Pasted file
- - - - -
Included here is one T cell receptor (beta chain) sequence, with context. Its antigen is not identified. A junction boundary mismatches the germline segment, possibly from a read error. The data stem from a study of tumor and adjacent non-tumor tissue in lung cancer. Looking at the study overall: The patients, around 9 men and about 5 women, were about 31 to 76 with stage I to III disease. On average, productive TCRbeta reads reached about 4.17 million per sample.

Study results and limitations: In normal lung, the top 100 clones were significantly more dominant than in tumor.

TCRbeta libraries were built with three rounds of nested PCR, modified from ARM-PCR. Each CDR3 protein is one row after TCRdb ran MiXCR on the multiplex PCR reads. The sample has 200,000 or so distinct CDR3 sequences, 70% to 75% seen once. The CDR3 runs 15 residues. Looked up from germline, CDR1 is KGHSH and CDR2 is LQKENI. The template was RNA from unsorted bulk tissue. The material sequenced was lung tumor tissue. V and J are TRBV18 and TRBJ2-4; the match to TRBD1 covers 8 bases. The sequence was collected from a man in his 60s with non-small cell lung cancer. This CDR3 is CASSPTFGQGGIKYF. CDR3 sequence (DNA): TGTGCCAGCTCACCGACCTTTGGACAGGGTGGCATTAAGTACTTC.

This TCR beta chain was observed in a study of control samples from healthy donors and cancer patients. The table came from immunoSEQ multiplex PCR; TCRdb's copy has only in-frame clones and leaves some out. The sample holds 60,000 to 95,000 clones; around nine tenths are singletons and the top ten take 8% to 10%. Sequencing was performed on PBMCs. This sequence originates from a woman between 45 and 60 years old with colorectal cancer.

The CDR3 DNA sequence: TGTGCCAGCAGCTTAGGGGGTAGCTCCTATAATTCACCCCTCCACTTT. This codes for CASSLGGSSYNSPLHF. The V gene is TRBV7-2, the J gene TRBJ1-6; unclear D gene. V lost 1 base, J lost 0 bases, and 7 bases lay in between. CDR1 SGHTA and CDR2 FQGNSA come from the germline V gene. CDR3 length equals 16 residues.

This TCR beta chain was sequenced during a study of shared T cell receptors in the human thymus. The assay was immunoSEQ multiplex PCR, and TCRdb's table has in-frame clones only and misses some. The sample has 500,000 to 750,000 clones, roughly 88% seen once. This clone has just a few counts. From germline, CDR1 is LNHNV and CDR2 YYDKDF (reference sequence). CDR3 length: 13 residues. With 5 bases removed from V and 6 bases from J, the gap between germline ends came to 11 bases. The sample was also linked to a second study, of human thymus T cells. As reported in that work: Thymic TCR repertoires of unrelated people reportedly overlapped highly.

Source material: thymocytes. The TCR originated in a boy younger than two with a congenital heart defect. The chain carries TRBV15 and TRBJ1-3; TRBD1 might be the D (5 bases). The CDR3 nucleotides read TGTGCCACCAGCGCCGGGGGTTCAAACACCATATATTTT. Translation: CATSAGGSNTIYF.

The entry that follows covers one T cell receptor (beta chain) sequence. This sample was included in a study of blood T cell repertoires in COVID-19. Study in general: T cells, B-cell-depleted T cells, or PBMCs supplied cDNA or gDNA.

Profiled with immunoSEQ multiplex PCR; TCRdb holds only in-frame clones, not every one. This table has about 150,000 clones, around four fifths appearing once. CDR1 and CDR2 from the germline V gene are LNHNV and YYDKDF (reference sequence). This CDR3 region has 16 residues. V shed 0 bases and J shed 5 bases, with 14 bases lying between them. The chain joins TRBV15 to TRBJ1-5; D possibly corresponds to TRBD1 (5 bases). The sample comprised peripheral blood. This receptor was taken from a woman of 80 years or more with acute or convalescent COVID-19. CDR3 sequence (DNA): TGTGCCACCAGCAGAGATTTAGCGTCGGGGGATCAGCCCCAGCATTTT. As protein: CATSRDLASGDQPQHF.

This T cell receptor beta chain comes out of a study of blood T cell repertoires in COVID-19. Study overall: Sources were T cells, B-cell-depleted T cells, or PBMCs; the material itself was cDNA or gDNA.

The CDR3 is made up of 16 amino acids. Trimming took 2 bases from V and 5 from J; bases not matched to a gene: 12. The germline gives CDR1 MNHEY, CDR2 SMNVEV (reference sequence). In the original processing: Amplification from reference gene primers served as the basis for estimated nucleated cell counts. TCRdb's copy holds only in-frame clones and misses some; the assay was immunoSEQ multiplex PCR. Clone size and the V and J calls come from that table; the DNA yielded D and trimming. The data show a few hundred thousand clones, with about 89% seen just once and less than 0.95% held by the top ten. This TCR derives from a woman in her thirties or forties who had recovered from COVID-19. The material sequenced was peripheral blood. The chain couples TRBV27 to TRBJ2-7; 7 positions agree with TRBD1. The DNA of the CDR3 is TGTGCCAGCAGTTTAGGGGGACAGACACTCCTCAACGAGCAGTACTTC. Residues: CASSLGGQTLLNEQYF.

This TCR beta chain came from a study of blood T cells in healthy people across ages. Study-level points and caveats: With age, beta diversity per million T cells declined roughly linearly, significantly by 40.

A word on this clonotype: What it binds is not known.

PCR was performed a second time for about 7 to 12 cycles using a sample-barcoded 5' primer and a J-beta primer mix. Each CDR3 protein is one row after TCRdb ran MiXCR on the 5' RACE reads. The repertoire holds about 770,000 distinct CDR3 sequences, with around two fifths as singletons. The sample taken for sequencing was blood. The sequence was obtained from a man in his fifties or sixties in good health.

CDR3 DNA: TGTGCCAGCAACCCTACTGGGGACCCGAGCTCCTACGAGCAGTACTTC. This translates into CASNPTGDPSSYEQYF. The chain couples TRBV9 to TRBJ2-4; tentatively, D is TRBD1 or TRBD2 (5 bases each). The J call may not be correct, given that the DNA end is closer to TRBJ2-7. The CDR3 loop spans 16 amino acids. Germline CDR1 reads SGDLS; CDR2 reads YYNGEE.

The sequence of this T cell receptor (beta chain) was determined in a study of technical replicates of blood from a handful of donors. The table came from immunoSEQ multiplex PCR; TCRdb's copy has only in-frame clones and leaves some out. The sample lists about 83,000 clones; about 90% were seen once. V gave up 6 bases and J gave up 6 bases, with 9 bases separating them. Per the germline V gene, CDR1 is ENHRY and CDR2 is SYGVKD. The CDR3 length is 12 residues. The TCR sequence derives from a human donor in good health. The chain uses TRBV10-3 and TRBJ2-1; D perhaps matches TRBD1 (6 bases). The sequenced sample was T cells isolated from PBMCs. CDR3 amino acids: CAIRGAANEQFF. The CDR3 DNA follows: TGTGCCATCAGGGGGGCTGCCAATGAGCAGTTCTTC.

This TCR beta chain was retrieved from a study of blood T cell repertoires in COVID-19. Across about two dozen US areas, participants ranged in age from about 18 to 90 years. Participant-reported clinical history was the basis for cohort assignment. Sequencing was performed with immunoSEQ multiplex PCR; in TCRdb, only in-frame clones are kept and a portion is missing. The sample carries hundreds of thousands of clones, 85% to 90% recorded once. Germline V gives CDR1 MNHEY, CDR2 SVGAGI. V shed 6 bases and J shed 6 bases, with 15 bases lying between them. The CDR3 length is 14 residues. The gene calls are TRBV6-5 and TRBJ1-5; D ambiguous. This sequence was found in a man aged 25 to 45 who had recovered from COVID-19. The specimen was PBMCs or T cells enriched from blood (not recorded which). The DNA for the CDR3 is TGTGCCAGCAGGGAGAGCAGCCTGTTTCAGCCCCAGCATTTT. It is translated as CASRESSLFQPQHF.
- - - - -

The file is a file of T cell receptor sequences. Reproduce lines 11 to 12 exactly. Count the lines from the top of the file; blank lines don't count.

The CDR3 is made up of 16 amino acids. Trimming took 2 bases from V and 5 from J; bases not matched to a gene: 12. The germline gives CDR1 MNHEY, CDR2 SMNVEV (reference sequence). In the original processing: Amplification from reference gene primers served as the basis for estimated nucleated cell counts. TCRdb's copy holds only in-frame clones and misses some; the assay was immunoSEQ multiplex PCR. Clone size and the V and J calls come from that table; the DNA yielded D and trimming. The data show a few hundred thousand clones, with about 89% seen just once and less than 0.95% held by the top ten. This TCR derives from a woman in her thirties or forties who had recovered from COVID-19. The material sequenced was peripheral blood. The chain couples TRBV27 to TRBJ2-7; 7 positions agree with TRBD1. The DNA of the CDR3 is TGTGCCAGCAGTTTAGGGGGACAGACACTCCTCAACGAGCAGTACTTC. Residues: CASSLGGQTLLNEQYF.

This TCR beta chain came from a study of blood T cells in healthy people across ages. Study-level points and caveats: With age, beta diversity per million T cells declined roughly linearly, significantly by 40.